Woman of the Century/Sarah C. Acheson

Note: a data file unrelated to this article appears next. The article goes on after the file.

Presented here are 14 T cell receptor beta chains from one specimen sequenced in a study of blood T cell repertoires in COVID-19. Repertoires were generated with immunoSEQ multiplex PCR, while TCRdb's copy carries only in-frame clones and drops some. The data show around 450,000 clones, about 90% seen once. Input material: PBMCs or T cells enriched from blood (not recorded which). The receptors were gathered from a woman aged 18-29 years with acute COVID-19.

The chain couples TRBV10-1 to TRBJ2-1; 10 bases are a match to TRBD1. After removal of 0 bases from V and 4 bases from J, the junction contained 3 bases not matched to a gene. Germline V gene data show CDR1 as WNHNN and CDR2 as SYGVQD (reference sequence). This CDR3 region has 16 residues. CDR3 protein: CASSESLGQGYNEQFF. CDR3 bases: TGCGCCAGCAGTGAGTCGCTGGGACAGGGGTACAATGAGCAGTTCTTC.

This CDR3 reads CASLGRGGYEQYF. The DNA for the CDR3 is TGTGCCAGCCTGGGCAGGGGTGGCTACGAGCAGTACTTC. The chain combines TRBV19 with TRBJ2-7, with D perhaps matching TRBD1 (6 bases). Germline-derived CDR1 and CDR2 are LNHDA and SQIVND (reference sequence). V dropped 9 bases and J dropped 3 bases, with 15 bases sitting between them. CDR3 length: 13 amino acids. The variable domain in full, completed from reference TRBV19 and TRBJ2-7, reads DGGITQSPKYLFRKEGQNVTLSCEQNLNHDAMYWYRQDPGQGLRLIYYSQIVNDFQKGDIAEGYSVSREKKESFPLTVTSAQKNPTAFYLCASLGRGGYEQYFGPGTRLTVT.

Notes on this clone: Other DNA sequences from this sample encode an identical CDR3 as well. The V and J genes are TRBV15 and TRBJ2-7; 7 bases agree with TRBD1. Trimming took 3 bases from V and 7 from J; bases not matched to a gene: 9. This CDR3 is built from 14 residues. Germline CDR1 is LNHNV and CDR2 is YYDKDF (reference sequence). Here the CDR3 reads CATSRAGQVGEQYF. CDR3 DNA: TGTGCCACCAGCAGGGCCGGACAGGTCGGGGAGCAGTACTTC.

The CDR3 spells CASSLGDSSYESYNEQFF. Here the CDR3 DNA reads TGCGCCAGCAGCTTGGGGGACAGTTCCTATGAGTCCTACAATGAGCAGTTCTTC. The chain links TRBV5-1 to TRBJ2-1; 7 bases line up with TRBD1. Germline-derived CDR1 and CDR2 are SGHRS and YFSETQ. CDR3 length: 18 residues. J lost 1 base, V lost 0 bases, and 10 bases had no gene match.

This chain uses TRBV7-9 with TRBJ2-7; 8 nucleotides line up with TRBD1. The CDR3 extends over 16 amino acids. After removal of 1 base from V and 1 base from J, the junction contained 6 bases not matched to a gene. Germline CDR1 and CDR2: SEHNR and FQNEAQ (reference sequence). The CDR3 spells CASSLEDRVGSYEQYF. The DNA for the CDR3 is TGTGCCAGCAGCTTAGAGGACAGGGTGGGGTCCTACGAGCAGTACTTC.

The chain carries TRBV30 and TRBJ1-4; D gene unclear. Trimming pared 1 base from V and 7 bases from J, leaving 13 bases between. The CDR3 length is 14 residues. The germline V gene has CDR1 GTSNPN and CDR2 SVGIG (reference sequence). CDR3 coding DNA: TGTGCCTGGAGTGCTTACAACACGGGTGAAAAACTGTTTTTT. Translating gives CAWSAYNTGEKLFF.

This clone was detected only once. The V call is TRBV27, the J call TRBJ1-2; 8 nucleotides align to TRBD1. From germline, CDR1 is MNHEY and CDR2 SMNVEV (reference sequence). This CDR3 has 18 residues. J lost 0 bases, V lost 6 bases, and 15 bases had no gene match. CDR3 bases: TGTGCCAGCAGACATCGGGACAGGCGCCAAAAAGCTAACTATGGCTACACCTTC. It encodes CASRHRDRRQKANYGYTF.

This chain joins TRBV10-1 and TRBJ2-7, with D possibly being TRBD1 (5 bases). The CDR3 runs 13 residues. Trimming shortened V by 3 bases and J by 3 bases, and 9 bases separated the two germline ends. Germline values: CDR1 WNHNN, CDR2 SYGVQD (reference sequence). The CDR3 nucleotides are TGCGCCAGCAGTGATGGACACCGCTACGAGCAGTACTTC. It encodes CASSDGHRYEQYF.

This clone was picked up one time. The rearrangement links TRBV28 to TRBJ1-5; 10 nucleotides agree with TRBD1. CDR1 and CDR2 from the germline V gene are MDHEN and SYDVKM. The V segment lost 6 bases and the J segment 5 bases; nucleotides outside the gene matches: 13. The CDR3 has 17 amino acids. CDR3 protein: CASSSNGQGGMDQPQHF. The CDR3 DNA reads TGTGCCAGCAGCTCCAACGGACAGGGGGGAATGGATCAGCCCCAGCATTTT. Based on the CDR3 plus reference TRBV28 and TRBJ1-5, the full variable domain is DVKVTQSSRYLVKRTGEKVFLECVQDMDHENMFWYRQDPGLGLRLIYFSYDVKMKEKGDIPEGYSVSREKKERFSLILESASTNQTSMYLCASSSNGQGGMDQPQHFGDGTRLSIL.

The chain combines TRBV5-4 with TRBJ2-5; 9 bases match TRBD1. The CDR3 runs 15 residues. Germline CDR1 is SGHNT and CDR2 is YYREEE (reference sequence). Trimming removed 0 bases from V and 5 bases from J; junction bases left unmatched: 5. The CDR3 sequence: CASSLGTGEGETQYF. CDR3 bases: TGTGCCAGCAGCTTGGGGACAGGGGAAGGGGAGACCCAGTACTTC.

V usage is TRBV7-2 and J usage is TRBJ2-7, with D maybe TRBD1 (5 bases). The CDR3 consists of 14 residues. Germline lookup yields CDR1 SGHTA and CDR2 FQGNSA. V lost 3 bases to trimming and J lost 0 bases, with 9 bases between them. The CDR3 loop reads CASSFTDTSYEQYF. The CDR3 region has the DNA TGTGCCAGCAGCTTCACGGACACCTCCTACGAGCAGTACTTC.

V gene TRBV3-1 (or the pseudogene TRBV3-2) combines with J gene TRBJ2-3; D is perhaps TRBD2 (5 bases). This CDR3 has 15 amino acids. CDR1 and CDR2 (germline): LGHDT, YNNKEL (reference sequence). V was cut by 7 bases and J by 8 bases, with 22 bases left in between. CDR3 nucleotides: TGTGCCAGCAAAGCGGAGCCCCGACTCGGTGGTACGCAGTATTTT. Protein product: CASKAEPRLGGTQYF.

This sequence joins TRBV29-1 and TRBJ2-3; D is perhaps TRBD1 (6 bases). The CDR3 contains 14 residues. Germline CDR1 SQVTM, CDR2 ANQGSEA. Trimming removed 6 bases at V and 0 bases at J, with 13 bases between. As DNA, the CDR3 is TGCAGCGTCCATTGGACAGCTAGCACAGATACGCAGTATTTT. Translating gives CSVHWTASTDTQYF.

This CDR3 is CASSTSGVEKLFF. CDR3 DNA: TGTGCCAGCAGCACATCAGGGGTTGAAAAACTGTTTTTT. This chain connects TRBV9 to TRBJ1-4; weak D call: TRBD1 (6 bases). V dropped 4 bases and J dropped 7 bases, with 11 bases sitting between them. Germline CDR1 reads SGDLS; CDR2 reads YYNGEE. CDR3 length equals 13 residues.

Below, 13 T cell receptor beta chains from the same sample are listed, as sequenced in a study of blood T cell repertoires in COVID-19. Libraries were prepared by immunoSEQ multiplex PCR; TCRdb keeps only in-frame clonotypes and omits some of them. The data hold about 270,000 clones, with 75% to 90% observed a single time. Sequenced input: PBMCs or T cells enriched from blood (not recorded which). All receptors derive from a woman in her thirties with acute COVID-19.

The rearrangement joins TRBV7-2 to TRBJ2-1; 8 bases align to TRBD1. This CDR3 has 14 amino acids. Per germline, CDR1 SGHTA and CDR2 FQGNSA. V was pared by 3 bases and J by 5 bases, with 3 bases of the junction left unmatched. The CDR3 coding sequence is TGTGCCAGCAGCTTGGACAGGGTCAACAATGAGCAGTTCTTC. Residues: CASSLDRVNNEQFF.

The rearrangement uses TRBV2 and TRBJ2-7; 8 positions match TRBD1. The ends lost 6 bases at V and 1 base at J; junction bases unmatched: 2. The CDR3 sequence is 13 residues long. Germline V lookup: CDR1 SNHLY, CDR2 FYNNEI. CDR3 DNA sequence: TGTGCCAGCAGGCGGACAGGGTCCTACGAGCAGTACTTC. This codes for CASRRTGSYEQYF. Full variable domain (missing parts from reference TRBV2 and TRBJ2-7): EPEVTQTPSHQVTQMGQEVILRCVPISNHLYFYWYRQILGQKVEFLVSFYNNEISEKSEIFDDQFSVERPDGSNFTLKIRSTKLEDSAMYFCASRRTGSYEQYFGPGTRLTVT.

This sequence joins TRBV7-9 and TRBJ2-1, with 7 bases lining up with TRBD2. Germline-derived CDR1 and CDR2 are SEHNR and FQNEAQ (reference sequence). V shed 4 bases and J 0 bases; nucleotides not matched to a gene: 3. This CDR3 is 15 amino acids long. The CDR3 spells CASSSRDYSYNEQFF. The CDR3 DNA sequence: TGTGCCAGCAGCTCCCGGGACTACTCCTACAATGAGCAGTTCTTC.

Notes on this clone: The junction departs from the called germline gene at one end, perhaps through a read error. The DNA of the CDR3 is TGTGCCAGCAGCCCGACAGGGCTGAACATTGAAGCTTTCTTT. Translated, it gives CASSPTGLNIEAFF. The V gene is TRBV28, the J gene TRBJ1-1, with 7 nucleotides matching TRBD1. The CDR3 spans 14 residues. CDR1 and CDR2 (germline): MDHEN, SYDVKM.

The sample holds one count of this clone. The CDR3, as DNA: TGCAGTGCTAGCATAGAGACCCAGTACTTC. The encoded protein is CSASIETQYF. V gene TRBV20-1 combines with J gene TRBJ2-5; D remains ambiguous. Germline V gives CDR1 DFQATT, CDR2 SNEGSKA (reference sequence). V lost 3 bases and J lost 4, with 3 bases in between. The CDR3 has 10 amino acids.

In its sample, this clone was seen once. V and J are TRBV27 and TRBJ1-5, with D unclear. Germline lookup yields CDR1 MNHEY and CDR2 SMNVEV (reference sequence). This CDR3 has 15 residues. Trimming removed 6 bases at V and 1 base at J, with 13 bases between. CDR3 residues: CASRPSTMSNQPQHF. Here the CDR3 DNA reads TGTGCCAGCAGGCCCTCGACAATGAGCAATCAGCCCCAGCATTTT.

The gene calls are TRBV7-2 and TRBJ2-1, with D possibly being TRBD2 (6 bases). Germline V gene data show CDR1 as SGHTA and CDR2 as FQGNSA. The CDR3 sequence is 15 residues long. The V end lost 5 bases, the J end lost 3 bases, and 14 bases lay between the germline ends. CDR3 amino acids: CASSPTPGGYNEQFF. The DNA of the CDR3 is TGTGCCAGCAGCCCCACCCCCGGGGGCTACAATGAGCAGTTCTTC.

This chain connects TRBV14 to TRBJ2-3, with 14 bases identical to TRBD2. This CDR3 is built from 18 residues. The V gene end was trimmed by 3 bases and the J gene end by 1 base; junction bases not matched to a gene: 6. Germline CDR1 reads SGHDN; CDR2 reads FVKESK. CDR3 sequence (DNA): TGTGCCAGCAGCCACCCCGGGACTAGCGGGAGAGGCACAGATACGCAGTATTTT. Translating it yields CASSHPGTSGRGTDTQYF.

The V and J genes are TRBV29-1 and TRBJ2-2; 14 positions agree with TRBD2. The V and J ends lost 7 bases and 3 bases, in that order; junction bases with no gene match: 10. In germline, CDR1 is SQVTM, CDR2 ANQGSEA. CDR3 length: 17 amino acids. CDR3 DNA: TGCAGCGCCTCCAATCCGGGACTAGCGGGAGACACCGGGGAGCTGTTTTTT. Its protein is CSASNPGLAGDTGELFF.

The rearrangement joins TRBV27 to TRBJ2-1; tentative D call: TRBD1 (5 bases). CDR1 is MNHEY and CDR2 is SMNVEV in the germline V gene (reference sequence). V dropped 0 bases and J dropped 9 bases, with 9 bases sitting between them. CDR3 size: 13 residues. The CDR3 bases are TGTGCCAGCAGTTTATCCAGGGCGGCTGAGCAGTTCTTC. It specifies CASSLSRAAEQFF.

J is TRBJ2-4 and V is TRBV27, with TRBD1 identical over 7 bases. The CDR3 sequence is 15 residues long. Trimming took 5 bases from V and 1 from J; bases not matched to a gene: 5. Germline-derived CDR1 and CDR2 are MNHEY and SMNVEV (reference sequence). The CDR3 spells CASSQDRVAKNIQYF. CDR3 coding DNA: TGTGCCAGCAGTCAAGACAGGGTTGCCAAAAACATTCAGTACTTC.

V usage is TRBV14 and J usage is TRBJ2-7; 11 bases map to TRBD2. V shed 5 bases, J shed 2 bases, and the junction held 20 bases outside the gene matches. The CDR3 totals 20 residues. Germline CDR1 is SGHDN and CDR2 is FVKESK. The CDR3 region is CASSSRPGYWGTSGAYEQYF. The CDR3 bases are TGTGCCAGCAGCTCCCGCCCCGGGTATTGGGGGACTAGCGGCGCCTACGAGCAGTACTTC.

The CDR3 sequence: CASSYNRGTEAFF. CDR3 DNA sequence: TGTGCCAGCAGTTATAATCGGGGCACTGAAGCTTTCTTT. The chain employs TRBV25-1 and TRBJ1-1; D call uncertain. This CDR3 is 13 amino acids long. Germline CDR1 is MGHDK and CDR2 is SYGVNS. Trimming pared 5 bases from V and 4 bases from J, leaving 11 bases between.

Sarah C. Acheson. ACHESON, Mrs. Sarah C., temperance worker, born in Washington. Pa., 20th February, 1844. She is descended on the paternal side from English and Dutch families that settled in Virginia in 1600, and on the maternal side from Col. George Morgan, who had charge of Indian affairs under Washington, with headquarters at Fort Pitt, and of whom Jefferson, in a letter which Mrs. Acheson has in her possession, says, "He first gave me notice of the mad project of that day," meaning the Aaron Burr treason. Among her ancestors were Col. William-Duane, of Philadelphia, editor of the Philadelphia "Aurora" during the Revolution. Her girlhood was spent in the town of her birth, where she was married, in 1863, to Capt. Acheson, of the same place, then on Gen. Miles's staff, the marriage taking place while the Captain was on furlough with a gunshot wound in the face. He left for the front ten days after, encouraged by his young wife. Dr and Mrs. Acheson moved to Texas in 1872. During their residence in Texas Mrs. Acheson has been a moral force. Her influence has been strongly felt, not only in the city where she resides, but throughout the State. Her generous nature has been shown in heroic deeds of a kind which the world seldom sees. When a cyclone struck the village of Savoy, many of its inhabitants were badly wounded, some were killed, others made homeless. Mrs. Acheson reached them as speedily as a train could take her, doing duty as nurse and special provider for the suffering. She gave three years of active service to the Woman's Christian Temperance Union. She was State president at a time when a strong leader was greatly needed, guiding their bark into a haven of financial safety. Her life is active along all lines of duty. She is abreast of the advanced thought of the age. The world's progress in social, scientific and religious reform is not only an open, but a well-read book, to her. Her home is in Denison, Tex.